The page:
This scripture may be used by some to try and justify funerals, memorials or processions but we can’t associate this scripture with burying the dead since we see don’t see in the context Jesus speaking on death. Never do we see Jesus attending a funeral, wake or procession service. As a matter of fact, there is one instance where Jesus attends a type of memorial for the dead, and that was a man named Lazarus. This was not a typical memorial however. Jesus wasn’t going to the grave site to grieve or offer condolences. He had another mission in mind.
“Jesus saith unto her, Said I not unto thee, that, if thou wouldest believe, thou shouldest see the glory of God? Then they took away the stone from the place where the dead was laid. And Jesus lifted up his eyes, and said, Father, I thank thee that thou hast heard me. And I knew that thou hearest me always: but because of the people which stand by I said it, that they may believe that thou hast sent me. And when he thus had spoken, he cried with a loud voice, Lazarus, come forth. And he that was dead came forth, bound hand and foot with grave clothes: and his face was bound about with a napkin. Jesus saith unto them, Loose him, and let him go.” (John 11:41-44).
That is why Jesus went to the memorial of Lazarus. To raise the dead!
Unless you are there to raise the dead, viewing an open casket, sitting through a wake service / funeral or attending a procession are all acts of the world and are not the acts of God or the children of God. We are to be born again Christians and a Christian is one who follows Jesus Christ. The savior, Jesus Christ did not attend funerals but for the sake of raising the dead. Jesus didn’t weep over the dead, Jesus didn’t give a sermon of lies of how great a person was at his death. He is the righteous judge and will judge the quick and the dead.
“And he commanded us to preach unto the people, and to testify that it is he which was ordained of God to be the Judge of quick and dead.” (Acts 10:42).
Judgment day is coming and not one person shall escape. The “good cop” will not escape. The lawyer and court judge shall not escape. The lukewarm, people pleasing pastor will not escape. The roman catholic will not escape. The sodomite will not escape. The occasional drunk and justifying pot smoker will not escape. All those who lived a lifestyle of sin and took pleasure in unrighteousness, will not escape.
It’s time we wisen up as Christians and not go along with the traditions of the world and start becoming separate and called out children of God.
“Wherefore come out from among them, and be ye separate, saith the Lord, and touch not the unclean thing; and I will receive you, And will be a Father unto you, and ye shall be my sons and daughters, saith the Lord Almighty.” (2 Corinthians 6:17-18).
When I was a lukewarm Christian I didn’t have this knowledge and I wasn’t alert to the seriousness of the subject. I was asked by a family friend to hold the casket of a dead person at a funeral service. I sympathized with the family friend and agreed. Little did I know, God didn’t favor my decision. When I was given the address and the time to partake in the funeral service and hold the casket, I noted the time down precisely as it was given to me along with the address. The day came and I went forth to “pay my respects” and hold the casket. It turned out that when I showed up at the catholic church, I entered in and no one was there. I walked through the cold, dark, catholic church and couldn’t find a soul. As I began to walk down towards the next building, I heard laughter, casual talking and the jangling of cutlery behind the closed doors. It dawned upon me that the ceremony had already ended and now they were feasting. I didn’t go through the doors but something told me to get in my car and leave. So I did. Long story short, I arrived two hours late. I was given the wrong time of the funeral ceremony. Although I noted the time down correctly as it was given to me, the person whose loved one died gave me the wrong time. In my ignorance I tried to assist with burying the dead. Jesus Christ however, stepped in and put a spirit of confusion on the person giving me the time. This was done on purpose so as to not have me part of the unclean ceremony of burying the dead. This was divine intervention. That was the closest I ever came in my life to attending a funeral, open casket, or ceremony for the dead.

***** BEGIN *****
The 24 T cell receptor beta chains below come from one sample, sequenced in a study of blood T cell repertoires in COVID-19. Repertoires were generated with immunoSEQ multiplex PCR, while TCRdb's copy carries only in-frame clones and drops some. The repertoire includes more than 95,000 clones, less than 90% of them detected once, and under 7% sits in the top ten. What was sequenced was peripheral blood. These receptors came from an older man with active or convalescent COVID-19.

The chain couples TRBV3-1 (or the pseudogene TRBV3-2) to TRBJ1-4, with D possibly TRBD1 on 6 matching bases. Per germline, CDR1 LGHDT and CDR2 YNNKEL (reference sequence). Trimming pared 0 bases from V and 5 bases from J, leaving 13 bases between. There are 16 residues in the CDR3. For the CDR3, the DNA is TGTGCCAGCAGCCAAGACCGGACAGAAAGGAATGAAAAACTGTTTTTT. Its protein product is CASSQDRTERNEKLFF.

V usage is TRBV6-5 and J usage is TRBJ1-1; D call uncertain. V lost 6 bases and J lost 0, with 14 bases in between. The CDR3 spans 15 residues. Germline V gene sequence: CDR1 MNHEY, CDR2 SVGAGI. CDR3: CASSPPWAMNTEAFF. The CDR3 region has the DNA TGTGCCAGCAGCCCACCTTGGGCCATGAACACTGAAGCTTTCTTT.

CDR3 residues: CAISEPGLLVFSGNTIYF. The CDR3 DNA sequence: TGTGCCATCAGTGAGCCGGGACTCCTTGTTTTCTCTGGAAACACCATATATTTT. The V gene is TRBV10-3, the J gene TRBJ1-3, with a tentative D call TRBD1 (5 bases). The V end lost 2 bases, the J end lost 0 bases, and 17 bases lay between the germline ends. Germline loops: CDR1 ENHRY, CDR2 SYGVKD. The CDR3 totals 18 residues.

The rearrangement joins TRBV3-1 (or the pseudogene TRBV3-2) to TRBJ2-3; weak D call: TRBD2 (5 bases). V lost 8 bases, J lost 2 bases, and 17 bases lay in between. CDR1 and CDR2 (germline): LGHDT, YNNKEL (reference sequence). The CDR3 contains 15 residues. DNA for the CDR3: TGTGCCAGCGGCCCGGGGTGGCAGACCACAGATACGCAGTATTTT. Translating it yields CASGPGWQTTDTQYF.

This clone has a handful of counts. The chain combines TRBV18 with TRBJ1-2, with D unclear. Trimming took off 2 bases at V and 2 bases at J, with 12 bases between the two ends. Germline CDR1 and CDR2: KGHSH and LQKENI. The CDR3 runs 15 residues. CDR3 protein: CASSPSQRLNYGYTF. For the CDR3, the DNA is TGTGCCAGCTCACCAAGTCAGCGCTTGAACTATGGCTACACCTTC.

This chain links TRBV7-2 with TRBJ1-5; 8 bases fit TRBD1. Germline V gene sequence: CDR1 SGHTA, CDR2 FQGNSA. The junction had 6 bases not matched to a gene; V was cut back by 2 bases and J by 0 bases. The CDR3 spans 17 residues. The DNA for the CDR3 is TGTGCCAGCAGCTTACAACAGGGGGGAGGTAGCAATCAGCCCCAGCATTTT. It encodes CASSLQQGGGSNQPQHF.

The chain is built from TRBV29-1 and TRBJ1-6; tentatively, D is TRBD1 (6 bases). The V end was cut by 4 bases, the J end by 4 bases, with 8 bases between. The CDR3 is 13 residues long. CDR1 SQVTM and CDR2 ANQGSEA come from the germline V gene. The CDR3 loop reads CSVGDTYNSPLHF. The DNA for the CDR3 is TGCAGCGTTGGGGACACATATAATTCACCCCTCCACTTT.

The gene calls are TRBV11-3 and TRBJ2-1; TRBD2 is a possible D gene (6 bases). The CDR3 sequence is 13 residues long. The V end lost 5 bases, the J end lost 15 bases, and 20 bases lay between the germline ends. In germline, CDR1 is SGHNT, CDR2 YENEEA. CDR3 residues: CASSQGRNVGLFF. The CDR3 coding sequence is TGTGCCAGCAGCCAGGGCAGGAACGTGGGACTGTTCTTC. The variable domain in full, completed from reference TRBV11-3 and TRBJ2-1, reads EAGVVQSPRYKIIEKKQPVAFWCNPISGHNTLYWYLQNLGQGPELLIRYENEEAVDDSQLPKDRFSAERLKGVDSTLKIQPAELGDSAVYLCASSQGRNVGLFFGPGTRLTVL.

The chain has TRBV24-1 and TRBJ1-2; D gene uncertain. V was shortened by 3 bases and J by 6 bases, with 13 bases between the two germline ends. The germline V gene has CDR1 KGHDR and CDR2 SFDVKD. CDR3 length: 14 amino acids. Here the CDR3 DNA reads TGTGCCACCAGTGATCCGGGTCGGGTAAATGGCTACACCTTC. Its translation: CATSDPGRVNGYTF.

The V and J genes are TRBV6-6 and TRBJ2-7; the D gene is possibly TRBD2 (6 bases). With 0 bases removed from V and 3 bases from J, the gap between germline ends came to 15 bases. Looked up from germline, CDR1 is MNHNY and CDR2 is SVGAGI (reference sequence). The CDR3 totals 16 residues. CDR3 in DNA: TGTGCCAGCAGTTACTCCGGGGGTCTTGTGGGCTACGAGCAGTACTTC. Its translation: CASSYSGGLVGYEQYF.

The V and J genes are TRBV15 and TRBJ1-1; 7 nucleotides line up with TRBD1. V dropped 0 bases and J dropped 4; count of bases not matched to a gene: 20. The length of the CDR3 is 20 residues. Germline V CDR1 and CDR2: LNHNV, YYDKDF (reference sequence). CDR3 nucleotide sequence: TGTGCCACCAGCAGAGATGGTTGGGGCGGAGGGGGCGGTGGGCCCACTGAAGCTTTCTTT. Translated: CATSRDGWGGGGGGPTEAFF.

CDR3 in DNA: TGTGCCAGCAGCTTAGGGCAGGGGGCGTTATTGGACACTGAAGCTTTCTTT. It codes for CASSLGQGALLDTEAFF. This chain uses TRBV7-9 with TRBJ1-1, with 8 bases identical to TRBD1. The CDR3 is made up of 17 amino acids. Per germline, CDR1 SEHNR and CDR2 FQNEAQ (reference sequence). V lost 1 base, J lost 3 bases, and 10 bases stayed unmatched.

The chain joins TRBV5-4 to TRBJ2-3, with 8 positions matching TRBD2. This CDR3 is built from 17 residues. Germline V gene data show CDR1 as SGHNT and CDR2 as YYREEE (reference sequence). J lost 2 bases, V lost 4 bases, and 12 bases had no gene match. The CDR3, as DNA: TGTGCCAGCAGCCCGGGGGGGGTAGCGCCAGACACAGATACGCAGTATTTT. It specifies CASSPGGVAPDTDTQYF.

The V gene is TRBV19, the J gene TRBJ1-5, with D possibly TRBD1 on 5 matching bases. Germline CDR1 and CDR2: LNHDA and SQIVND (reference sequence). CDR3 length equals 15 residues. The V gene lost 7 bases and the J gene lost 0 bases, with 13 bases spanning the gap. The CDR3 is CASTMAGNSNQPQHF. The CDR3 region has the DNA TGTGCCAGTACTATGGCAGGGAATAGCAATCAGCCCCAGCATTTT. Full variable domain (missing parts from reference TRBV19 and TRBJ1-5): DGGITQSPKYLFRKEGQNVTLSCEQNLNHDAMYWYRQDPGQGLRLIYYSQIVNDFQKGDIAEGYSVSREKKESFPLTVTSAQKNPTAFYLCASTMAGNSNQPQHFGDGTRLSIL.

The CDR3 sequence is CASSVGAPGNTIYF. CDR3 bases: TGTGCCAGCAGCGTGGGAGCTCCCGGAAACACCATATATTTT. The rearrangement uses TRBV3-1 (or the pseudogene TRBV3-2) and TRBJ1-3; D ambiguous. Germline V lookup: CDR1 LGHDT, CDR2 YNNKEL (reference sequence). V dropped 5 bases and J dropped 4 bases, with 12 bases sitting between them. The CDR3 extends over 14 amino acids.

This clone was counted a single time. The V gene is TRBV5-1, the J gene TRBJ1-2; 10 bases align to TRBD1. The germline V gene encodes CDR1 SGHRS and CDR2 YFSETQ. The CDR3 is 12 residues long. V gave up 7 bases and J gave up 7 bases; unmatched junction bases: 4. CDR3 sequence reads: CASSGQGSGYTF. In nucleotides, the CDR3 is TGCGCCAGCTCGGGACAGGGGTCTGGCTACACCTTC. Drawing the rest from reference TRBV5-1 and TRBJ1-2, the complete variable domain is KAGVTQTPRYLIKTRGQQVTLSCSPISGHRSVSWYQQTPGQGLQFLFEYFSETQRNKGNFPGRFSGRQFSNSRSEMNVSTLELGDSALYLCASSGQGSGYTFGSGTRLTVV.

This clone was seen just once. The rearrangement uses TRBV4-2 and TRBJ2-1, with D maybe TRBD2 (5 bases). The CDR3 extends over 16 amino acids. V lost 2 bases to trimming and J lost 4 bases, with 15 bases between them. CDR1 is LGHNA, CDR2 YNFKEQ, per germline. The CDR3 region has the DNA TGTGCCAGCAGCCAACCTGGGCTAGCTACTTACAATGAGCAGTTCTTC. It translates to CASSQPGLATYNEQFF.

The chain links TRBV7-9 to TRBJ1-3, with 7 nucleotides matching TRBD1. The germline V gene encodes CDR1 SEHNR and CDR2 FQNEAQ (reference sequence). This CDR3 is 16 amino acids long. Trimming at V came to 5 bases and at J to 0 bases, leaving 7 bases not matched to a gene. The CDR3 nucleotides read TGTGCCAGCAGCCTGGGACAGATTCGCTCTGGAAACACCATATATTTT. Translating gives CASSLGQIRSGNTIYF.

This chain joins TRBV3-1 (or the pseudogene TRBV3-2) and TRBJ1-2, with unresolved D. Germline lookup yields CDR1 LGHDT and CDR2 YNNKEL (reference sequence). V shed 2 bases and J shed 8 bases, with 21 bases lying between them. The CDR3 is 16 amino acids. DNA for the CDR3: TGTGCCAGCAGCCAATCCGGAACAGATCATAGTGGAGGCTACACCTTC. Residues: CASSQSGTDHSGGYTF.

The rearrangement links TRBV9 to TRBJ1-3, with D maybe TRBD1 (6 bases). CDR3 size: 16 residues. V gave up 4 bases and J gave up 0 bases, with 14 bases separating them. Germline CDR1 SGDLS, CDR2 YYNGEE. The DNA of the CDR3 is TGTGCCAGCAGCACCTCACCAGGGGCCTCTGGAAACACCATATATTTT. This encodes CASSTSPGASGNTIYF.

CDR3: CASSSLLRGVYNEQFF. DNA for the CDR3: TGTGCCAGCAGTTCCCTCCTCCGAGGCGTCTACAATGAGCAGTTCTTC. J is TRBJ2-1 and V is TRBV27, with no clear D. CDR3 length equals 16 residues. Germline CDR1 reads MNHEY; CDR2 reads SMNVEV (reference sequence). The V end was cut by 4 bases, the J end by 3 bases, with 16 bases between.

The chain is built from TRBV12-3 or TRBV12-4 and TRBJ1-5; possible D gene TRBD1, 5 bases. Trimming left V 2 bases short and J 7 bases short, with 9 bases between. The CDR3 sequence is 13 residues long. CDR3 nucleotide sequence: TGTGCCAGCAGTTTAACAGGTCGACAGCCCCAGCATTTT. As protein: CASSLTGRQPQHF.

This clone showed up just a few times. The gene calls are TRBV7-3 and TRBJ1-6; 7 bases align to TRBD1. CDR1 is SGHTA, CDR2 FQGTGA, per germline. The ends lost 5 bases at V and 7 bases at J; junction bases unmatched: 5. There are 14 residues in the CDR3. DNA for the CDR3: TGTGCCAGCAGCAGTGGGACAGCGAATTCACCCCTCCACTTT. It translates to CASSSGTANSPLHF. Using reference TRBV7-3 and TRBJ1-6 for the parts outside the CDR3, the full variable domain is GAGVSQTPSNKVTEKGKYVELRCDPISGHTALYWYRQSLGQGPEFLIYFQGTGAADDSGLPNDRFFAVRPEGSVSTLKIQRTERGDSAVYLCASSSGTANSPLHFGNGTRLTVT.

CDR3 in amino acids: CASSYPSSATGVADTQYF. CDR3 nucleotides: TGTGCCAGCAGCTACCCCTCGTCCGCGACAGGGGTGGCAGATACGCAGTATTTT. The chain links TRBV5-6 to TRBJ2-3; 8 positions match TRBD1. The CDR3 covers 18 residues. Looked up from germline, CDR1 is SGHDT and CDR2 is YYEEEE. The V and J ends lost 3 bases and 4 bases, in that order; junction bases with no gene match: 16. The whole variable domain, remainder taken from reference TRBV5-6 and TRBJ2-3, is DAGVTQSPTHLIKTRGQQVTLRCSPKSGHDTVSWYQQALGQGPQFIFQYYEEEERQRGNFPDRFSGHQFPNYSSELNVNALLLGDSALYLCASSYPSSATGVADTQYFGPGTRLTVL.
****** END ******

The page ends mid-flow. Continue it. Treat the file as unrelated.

It’s an “unclean thing” to make a memorial service and touch a dead body and give reverence to an open casket. It’s an “unclean thing” to cry over a wicked sinner who was being judged for his sins. It’s an “unclean thing” to be associated with the wicked world and the children of disobedience and their lies. It’s a GOOD thing to err on the side of caution in all areas in life and be a true born again Christian who keeps himself unspotted from the world. If you find this writing offensive, then you may be a friend of the world and a friend of the world is an ENEMY of God.
“Ye adulterers and adulteresses, know ye not that the friendship of the world is enmity with God? whosoever therefore will be a friend of the world is the enemy of God.” (James 4:4).